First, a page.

Guess what time it is? It's time for the DG County Fair! Now in it's sixth year, enter your blue-ribbon photos or mouth-watering recipes for a chance to win a gift subscription! Click here here to get all the details, dates and entry rules.
GOODNESS GRACIOUS Woman! You wanna root bamboo!? The lady up the road had the Ag Extension office folks come from miles around to figger out how to eradicate her bamboo...it was taking over! Lordy. I'm thinkin' I oughta go over there and steal a root and send it to ya...that stuff is like kudzu! (By the way, what in the world do you need it for? You gonna start manufacturing bongs or something?)
HORSESHOE!!!!! hee, hee! no, no bongs here, *chuckle*! I want to start a cutting of some black bamboo for someone. I have tried several times on other bamboos but just can't get it. It does grow like wildfire here too. Between that and banana trees, you just can't get rid of them once planted. I love the way bamboo looks, really pretty.
Maybe instead of taking a cutting, push a spade through the roots of a few culms around the edge of the clump.
Cut out a little "Vee"-shaped clump.
Probably cut the culms short, maybe leaving a few leaves.
Your friend could plant the whole clump and not worry about rooting. They should grow back faster that way, also.
Of course, that would mean a very heavy package if you planned to mail it.
In my plant prop class we have done culm cuttings - being sure to get further down toward the shoot toward the roots, then lay flat (horizontal) with a node up. I have no idea if it will work with that specific bamboo but worth a try - but you do have to keep the media moist. Good Luck!!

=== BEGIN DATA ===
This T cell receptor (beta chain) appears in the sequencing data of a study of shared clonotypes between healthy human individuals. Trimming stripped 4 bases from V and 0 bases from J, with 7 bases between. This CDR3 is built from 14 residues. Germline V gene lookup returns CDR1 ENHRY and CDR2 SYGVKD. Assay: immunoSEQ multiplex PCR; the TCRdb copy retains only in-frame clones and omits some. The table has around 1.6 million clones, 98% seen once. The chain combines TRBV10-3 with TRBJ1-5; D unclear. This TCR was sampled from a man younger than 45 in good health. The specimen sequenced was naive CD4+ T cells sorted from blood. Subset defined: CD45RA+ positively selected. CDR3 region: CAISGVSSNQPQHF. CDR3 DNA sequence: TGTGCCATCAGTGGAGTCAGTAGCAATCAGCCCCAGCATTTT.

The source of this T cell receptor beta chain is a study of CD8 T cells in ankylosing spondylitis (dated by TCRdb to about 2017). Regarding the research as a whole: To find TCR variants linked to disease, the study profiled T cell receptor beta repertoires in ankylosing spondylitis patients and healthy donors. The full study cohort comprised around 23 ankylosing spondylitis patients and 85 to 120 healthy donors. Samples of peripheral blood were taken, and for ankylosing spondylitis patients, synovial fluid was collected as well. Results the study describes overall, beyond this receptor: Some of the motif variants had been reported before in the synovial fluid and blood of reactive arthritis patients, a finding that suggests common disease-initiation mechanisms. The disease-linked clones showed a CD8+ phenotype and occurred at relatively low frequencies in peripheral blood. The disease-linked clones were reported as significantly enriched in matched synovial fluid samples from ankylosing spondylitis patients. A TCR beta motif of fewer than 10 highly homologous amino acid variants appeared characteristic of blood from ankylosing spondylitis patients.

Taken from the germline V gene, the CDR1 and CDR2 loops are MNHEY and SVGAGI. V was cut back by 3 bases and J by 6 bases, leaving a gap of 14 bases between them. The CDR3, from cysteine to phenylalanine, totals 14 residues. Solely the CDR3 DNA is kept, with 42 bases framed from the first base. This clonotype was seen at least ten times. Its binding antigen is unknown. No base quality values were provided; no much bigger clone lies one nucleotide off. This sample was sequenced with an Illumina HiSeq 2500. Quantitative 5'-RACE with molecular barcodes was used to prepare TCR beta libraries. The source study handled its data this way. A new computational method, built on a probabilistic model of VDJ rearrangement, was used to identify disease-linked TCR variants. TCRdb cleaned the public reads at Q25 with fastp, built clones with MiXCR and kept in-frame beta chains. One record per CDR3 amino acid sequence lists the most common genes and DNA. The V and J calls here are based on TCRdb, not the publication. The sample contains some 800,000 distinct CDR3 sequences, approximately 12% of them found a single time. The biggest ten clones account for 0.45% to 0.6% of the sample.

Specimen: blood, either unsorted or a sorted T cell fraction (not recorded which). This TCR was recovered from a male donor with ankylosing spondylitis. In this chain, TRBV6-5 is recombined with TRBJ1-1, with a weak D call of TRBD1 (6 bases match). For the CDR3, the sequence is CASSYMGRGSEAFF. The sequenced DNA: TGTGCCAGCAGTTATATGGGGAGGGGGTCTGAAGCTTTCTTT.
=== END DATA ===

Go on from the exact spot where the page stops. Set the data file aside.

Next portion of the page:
I dont know of an advantage off hand - it is just another way to propagate it... I guess one advantage is you could skip the backbreaking dig to get a division, hehee. Actually after putting my brain to work a bit (it is early for me so I apologize:-).. you could get many more plants from culm cutting off one parent plant, typically many grasses can/need to be cutback, those pieces could go to new plants. Much like they do with woody shrubs - when they trim them back they can use those cutting to root for new plants, with out disturbing the parent.
I never thought of that: propagating lots of plants before the tiny clump has expanded enough to divide. That's pretty exciting, I do want to expand one small clump into multiple clumps, then a screen, but thought it would be a 5-10-15 year project.
I found this site, would you agree with their reccomendations?
I would be trying to propagate Fargesia rufa and F. robusta (relatively small clumpers that are pretty cold-hardy).
Maximum culm diameter is said to be 1/2" to 1", but I am still down around a 3-4 mm diameter and 3-4 feet tall with my 2-year-old clump from a 1/2 gallon start. It does branch rather densely. This is the first year that I saw a profusion of new culms, taller than those from the first year, even though the clump diameter is not expanding very fast.
based on the reading (and I skimmed honestly) Id say you'd be best to try layering, youd get more and have better chance of success, no drying out to worry about as it would still be attached to the parent plant. Thank you for sharing, as soon as I have time Ill have to read it more closely.
1.Cut a piece, preferably one with some root, but even that doesn't seem to matter.
2.Throw it on the ground.
3.Throw some dirt over it.
4.Try to get your insurance company to renew the coverage on your foundation next year!
5.Buy a new house.
Repeat steps 1 thru 5 as long as the depressed housing market prevails.
A small division with some roots is very effective. If you get a division with a big emerging culm, the culm will usually blacken and die but new shoots will eventually emerge. DO keep it contained if it is running bamboo.